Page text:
User currently offlineSpacecadet From United States of America, joined Sep 2001, 3671 posts, RR: 12
Reply 5, posted (10 years 4 months 1 week 3 days 16 hours ago) and read 6019 times:

In the United States, we have the Americans with Disabilities Act.

Which, as far as I read it, specifically exempts aircraft (and by that I mean it's not just through omission; the law specifically says "except aircraft" when dealing with transport issues). Probably because there is another law that already applies to aircraft called the Air Carrier Access Act. This act does allow safety as a reason for denying boarding by its wording - it prohibits discrimination against an "otherwise qualified" individual. In other words, you can't discriminate against someone because it's an inconvenience or because you don't like how they look, but if they are not qualified to fly, then they are not qualified to fly.

While I don't necessarily agree with this application of the ADA, the only reason to deny the woman boarding is her safety, and that only in the event of a crash, in which case I'd expect her to die, anyway; or for one of the FAs to help her.

What the heck kind of statement is this? You'd expect her to die anyway? Well, that's reason enough to deny her boarding.

The ADA applies to publicly run airports, and yes, the airport would have to accomodate her. But from the way I'm reading these laws, the air carrier would not. Safety is the responsibility of the airline and if the airline says they won't take her for reasons of safety once she's at the gate, then it seems to me from these laws that that would be up to them to decide. If she doesn't like it, she can take them to court and hope she gets a judge who interprets the law a certain way; but the way the law is written, the airline can deny boarding.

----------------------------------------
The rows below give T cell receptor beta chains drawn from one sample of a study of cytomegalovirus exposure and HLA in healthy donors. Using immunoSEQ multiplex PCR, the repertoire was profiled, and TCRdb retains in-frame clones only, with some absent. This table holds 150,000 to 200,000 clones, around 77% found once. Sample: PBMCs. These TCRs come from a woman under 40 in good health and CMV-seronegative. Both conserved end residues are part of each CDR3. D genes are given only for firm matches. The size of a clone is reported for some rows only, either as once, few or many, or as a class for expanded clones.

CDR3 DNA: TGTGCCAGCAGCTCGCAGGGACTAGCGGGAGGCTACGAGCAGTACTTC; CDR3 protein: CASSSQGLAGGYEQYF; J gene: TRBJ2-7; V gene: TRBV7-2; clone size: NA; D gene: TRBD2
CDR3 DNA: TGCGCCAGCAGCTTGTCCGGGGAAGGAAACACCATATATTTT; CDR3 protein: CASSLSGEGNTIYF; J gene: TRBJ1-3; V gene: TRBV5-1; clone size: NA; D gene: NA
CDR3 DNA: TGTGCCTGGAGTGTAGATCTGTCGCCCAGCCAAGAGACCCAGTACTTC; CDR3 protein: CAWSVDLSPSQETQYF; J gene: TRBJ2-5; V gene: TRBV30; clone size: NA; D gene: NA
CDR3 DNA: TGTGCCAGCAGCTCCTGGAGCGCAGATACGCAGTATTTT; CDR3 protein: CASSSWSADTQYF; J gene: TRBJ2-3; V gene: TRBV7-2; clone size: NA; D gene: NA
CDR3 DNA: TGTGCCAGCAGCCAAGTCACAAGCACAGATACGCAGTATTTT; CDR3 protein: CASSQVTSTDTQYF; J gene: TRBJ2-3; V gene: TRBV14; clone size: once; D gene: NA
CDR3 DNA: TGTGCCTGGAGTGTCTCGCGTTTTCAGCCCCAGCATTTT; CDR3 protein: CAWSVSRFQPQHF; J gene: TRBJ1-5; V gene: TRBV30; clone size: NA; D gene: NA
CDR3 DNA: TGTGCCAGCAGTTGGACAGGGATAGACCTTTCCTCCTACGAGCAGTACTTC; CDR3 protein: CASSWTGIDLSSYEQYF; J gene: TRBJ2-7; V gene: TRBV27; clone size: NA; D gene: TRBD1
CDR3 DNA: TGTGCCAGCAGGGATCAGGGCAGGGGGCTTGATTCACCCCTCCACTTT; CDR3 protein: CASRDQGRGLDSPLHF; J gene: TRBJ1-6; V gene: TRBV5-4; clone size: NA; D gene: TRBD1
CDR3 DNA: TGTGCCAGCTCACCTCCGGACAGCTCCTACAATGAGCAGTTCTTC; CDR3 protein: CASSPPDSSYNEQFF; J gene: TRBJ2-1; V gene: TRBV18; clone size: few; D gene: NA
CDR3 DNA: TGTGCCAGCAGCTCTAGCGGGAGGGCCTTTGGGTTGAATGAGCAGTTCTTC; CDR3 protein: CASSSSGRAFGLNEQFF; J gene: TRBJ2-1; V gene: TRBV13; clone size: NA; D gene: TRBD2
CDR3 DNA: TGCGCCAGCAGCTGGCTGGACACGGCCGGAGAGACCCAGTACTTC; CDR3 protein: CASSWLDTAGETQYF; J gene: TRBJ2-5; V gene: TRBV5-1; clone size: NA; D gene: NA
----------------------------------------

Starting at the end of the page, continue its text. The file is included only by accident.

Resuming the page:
I'm tired of being a wanna-be league bowler. I wanna be a league bowler!
User currently offlineElwood64151 From United States of America, joined Feb 2002, 2477 posts, RR: 6
Reply 6, posted (10 years 4 months 1 week 3 days 16 hours ago) and read 6007 times:

What the heck kind of statement is this? You'd expect her to die anyway?

I expect her to die anyway along with all the other passengers.

I was not aware of the Air Carrier Access Act, however... I'll have to do some research...



Those who fail to learn history are doomed to repeat it in summer school.
User currently offlineAsstChiefMark From , joined Dec 1969, posts, RR:
Reply 7, posted (10 years 4 months 1 week 3 days 15 hours ago) and read 5964 times:

She doesn't have a leg to stand on.

User currently offlineGeoffm From United Kingdom, joined Feb 2004, 2111 posts, RR: 6
Reply 8, posted (10 years 4 months 1 week 3 days 9 hours ago) and read 5839 times:

"Now, I realize the woman was flying from England, and I do not know if they have such laws"

Welcome to the civilised world. Yes, of course we do.

Geoff M.


User currently offlineBlackbird1331 From United States of America, joined Apr 2004, 1897 posts, RR: 0
Reply 9, posted (10 years 4 months 1 week 3 days 8 hours ago) and read 5782 times:

Some of what was said on this thread is a lot sicker than what was done by AF to this women. The next time you want to fly, go fly a kite.


Cameras shoot pictures. Guns shoot people. They have the guns.
User currently offlineSammyhostie From , joined Dec 1969, posts, RR:
Reply 10, posted (10 years 4 months 1 week 3 days 8 hours ago) and read 5786 times:

A diasbled passenger who needs help getting out will always be the last passenger to be helped off the plane.

If the crew were endangering theirs ans other passengers lives by assisting their exit, the crew would make a note of her seat number and tell the emergency services on the ground.


User currently offlineL-188 From United States of America, joined Jul 1999, 29832 posts, RR: 58
Reply 11, posted (10 years 4 months 1 week 3 days 8 hours ago) and read 5771 times:

I love dark humor AsstchiefMark.  Big thumbs up

And what was stated earlier is correct, a disable passenger will be removed last, and put on the aircraft first, to avoid conflicts with other passengers boarding and rushing to meet their flights.